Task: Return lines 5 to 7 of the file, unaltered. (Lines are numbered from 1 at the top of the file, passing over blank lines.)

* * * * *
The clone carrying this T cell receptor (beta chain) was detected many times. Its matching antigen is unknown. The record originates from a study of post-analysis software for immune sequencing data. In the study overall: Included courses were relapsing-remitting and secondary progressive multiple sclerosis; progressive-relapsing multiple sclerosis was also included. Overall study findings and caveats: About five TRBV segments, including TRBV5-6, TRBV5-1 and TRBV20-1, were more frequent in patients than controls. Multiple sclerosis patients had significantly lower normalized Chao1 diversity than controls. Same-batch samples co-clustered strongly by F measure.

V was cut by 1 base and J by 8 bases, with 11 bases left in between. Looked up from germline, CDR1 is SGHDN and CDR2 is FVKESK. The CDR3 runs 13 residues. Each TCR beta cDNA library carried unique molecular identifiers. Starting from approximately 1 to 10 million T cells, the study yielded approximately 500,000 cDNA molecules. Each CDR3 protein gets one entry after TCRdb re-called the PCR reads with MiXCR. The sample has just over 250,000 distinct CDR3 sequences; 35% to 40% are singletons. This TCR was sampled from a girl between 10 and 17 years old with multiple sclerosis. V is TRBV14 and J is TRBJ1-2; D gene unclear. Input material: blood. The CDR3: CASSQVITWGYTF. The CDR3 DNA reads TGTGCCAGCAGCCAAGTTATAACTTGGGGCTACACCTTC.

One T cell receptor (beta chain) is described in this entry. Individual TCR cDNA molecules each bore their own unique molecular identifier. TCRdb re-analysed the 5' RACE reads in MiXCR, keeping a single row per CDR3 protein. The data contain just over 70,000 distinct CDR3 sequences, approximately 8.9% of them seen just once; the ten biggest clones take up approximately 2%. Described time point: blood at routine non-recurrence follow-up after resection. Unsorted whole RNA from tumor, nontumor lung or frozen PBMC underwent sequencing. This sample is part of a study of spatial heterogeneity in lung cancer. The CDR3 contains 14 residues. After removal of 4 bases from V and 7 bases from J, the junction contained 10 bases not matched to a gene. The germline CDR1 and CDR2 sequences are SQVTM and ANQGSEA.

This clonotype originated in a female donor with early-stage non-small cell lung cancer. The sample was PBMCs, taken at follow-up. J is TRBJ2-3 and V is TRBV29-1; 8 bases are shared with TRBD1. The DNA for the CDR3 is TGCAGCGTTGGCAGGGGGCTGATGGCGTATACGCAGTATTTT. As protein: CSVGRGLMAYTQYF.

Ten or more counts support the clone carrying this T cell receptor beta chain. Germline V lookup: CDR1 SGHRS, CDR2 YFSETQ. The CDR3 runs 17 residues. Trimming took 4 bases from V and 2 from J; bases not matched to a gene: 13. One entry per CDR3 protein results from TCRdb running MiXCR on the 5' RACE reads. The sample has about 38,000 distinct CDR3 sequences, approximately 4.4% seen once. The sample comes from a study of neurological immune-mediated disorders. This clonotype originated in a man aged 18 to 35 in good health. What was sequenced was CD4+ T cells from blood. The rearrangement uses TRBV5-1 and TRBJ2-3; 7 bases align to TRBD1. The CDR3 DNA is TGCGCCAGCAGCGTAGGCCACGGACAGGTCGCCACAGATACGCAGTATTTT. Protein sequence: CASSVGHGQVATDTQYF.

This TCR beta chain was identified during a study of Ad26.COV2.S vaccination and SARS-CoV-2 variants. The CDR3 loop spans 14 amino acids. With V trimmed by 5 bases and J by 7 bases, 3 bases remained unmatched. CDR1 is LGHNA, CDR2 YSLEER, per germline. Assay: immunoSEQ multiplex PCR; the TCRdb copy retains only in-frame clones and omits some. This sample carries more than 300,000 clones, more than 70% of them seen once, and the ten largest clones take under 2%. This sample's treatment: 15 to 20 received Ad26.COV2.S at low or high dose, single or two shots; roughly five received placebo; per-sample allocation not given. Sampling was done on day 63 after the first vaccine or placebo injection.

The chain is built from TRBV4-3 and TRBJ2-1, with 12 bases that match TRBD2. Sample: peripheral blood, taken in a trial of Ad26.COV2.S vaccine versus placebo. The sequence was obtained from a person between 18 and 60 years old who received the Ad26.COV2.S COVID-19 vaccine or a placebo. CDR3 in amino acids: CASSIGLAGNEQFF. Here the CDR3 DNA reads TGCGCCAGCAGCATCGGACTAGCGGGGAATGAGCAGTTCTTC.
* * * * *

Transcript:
Ten or more counts support the clone carrying this T cell receptor beta chain. Germline V lookup: CDR1 SGHRS, CDR2 YFSETQ. The CDR3 runs 17 residues. Trimming took 4 bases from V and 2 from J; bases not matched to a gene: 13. One entry per CDR3 protein results from TCRdb running MiXCR on the 5' RACE reads. The sample has about 38,000 distinct CDR3 sequences, approximately 4.4% seen once. The sample comes from a study of neurological immune-mediated disorders. This clonotype originated in a man aged 18 to 35 in good health. What was sequenced was CD4+ T cells from blood. The rearrangement uses TRBV5-1 and TRBJ2-3; 7 bases align to TRBD1. The CDR3 DNA is TGCGCCAGCAGCGTAGGCCACGGACAGGTCGCCACAGATACGCAGTATTTT. Protein sequence: CASSVGHGQVATDTQYF.

This TCR beta chain was identified during a study of Ad26.COV2.S vaccination and SARS-CoV-2 variants. The CDR3 loop spans 14 amino acids. With V trimmed by 5 bases and J by 7 bases, 3 bases remained unmatched. CDR1 is LGHNA, CDR2 YSLEER, per germline. Assay: immunoSEQ multiplex PCR; the TCRdb copy retains only in-frame clones and omits some. This sample carries more than 300,000 clones, more than 70% of them seen once, and the ten largest clones take under 2%. This sample's treatment: 15 to 20 received Ad26.COV2.S at low or high dose, single or two shots; roughly five received placebo; per-sample allocation not given. Sampling was done on day 63 after the first vaccine or placebo injection.

The chain is built from TRBV4-3 and TRBJ2-1, with 12 bases that match TRBD2. Sample: peripheral blood, taken in a trial of Ad26.COV2.S vaccine versus placebo. The sequence was obtained from a person between 18 and 60 years old who received the Ad26.COV2.S COVID-19 vaccine or a placebo. CDR3 in amino acids: CASSIGLAGNEQFF. Here the CDR3 DNA reads TGCGCCAGCAGCATCGGACTAGCGGGGAATGAGCAGTTCTTC.